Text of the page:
What is School Choice?
What are the school choice trends in 2022-23?
In the United States since 2011, the last week of January each year has been designated School Choice Week to promote the concept of all the different forms of school choice. For this current school year, National School Choice Week will be January 22-28, 2023.
There are six main options for schooling in the United States: traditional public schools, public charter schools, public magnet schools, private schools, online academies, and homeschooling. The National School Choice Week Team has published the trends for 2022-23, recapped here.
Traditional Public Schools and Open Enrollment
Available in all 50 states, traditional public schools are established by school districts. Open enrollment policies mean that parents can choose a public school that is outside of their own zone or district. Currently:
- 13 states allow parents to choose any public school for their child, in any school district
- 18 states allow open enrollment to parents that meet certain requirements, like living too far from the assigned school, or wishing to transfer out of a low-performing school.
- An additional 19 states allow districts and schools to choose whether they will participate in open enrollment. So families must request and receive school district approval to take advantage of open enrollment in these states. Some states are lenient with their requirements while others rarely permit transfers.
Public Charter Schools
Charter schools are created by school districts, colleges, nonprofit organizations or other entities and are generally innovative schools within the public school system. 45 states and the District of Columbia allow public charter schools, and there are currently about 7,700 in the U.S. The number of students in charter schools has more than doubled in the last 10 years.
Magnet schools are also public schools operated by school districts, but they allow students to focus on a specific learning track, like STEM, medical science, or performing arts. There are more than 4,000 magnet schools across the US, and there are thousands of magnet programs within traditional public schools nationwide. All 50 states permit magnet schools, theme-based schools, or magnet programs, and 5 states have magnet programs but no freestanding magnet schools at this time.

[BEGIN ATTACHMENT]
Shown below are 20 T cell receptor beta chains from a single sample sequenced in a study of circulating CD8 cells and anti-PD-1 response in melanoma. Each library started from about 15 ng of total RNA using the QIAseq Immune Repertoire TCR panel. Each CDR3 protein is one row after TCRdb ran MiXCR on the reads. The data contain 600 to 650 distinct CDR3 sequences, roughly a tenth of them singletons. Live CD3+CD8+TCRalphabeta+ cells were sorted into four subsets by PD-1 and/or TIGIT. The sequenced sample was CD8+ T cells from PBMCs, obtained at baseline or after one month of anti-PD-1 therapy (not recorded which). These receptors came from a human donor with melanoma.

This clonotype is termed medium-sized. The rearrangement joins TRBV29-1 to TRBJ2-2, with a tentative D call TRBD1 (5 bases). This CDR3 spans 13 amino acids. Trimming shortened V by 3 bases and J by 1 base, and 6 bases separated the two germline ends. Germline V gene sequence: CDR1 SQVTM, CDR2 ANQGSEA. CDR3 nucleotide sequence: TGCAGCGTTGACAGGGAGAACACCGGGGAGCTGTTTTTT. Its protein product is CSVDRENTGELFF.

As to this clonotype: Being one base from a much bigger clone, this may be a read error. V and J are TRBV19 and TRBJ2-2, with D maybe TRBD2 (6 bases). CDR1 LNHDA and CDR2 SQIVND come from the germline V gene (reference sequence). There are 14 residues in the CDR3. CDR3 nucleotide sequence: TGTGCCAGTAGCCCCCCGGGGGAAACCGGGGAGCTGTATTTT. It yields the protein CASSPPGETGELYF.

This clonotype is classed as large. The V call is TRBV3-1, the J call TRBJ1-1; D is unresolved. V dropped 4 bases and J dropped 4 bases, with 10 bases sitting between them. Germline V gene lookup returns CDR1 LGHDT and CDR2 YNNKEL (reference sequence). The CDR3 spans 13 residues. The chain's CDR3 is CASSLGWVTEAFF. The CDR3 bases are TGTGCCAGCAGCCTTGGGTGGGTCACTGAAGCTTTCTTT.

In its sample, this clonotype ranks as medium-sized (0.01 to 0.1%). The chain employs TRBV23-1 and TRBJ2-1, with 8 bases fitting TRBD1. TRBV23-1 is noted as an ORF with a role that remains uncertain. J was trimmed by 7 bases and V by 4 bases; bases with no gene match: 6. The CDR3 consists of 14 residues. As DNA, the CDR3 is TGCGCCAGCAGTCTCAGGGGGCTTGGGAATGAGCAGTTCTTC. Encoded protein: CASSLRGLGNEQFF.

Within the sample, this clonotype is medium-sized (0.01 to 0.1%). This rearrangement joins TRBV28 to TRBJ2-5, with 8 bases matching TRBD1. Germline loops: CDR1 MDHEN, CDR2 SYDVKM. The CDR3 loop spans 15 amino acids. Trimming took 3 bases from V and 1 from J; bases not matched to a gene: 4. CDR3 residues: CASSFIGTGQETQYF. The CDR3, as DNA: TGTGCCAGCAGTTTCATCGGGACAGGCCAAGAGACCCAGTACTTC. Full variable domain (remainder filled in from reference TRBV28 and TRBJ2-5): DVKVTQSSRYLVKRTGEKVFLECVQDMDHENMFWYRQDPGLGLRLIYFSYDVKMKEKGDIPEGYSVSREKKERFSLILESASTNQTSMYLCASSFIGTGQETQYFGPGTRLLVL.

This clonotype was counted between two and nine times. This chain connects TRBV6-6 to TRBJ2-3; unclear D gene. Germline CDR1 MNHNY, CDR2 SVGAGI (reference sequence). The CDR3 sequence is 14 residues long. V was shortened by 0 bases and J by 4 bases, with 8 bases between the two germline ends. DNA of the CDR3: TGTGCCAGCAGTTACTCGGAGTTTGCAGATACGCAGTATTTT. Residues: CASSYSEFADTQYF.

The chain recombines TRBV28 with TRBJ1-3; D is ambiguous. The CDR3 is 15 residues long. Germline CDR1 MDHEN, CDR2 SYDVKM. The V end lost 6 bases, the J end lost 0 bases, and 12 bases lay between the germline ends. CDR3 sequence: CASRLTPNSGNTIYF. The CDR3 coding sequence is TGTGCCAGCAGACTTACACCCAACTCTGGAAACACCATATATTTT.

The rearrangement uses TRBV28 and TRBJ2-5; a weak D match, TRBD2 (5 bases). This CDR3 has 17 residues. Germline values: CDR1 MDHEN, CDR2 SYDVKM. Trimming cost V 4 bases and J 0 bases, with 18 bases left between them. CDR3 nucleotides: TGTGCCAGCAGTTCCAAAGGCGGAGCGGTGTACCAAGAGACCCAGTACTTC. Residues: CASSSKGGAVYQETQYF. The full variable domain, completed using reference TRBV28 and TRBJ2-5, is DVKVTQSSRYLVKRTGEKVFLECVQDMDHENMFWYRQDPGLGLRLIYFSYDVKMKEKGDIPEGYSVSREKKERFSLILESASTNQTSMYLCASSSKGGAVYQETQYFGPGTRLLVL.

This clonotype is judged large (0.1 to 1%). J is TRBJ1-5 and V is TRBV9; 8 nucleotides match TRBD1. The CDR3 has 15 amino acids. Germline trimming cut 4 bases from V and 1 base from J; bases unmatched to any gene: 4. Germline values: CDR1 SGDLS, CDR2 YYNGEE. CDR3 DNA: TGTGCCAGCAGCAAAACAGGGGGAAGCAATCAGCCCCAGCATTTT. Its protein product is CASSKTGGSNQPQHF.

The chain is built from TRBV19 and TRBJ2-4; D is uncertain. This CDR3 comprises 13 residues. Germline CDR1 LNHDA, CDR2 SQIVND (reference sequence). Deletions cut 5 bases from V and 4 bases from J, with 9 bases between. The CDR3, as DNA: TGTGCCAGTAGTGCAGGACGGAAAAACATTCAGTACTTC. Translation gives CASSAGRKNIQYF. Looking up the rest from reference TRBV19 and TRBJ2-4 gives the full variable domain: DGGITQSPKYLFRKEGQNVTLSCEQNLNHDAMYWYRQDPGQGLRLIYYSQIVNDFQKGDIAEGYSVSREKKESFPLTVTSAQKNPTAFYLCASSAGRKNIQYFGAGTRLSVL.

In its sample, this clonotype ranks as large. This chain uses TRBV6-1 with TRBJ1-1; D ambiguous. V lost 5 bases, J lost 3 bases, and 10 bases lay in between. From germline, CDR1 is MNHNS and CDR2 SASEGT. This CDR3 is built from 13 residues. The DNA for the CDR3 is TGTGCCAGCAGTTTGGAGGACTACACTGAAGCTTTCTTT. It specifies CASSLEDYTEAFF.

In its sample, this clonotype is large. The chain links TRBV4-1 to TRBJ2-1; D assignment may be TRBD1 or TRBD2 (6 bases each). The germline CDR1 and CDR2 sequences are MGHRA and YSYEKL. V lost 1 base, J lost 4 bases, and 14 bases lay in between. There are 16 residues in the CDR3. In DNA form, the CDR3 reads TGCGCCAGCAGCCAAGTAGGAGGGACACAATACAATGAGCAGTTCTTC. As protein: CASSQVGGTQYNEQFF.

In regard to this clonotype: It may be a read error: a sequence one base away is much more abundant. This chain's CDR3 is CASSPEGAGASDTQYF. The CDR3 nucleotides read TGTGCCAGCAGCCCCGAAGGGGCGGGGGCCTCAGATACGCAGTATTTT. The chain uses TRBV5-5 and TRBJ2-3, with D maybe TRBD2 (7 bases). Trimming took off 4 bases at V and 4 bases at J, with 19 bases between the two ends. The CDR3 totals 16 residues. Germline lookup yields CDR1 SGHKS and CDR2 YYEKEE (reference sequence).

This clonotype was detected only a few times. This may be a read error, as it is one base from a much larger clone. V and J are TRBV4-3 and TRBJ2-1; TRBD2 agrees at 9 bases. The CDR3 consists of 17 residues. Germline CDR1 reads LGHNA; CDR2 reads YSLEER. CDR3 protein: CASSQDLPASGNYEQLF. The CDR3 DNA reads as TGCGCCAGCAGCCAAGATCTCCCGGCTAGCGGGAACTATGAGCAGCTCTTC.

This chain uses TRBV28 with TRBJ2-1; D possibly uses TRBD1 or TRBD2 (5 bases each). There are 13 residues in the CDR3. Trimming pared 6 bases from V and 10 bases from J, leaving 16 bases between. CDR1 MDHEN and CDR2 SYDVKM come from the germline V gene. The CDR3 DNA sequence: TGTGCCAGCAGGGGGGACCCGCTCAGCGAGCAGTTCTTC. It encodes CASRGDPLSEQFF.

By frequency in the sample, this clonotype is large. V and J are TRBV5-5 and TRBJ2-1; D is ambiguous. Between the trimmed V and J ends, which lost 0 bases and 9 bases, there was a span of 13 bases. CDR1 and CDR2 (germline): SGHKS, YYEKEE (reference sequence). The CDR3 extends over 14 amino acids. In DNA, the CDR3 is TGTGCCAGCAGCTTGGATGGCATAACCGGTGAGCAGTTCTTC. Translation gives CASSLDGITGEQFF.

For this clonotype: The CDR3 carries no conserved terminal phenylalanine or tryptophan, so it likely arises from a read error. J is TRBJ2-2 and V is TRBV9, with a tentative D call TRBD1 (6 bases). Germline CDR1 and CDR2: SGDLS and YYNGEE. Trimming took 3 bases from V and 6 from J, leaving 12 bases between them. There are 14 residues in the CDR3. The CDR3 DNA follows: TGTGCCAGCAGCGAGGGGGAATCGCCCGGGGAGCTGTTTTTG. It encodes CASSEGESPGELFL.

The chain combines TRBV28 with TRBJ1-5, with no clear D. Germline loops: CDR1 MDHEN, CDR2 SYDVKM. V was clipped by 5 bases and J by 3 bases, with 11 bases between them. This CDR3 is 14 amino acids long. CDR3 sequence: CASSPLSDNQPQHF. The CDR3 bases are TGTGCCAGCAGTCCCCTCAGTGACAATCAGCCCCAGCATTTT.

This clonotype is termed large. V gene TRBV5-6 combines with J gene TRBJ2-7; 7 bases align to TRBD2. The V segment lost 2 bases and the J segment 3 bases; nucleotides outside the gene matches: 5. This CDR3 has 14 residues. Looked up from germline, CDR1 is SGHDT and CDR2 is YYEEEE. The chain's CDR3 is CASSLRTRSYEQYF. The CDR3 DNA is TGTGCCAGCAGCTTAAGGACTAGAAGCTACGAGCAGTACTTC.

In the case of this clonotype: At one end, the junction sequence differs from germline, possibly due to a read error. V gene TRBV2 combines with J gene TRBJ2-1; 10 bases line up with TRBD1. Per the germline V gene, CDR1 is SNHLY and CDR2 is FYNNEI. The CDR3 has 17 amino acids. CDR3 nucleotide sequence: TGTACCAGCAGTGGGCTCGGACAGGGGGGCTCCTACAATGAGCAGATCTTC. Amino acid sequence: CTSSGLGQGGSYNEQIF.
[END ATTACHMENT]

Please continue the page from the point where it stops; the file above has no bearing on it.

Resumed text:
Private schools are an educational choice in all 50 states and vary widely as to tuition and curriculum. Many private schools and nonprofit organizations offer scholarships to help students pay for tuition. In addition, 30 states offer official programs that provide scholarships or tuition assistance for families choosing private schools.
Online Learning and Course Access
Virtual academies instruct students 100% through online or digital curricula. In the 2019-20 school year, approximately 375,000 K-12 students attended a statewide online school full time in the United States. That number jumped to 656,000 for the 2020-21 school year. The numbers for 2021-22 aren’t in yet.
35 states offer full-time, tuition-free online public schools, established by state authorities, school districts, or charter schools. In many states, students can use online coursework to supplement their in-person schooling. Many states also offer this online course access to private school or homeschooled students.
All 50 states allow parents to homeschool their children. Many families collaborate with others, using tutorials, cooperatives, and leagues. Enrollment in homeschool programs nearly doubled from 1999 to 2016. By 2020, before the coronavirus pandemic, more than 2 million children were homeschooled. As of 2022, that number has grown to about 3.7 million, and is growing in all race and income categories.
To view maps showing the details of these various school options for each state, please visit SchoolChoiceWeek.com.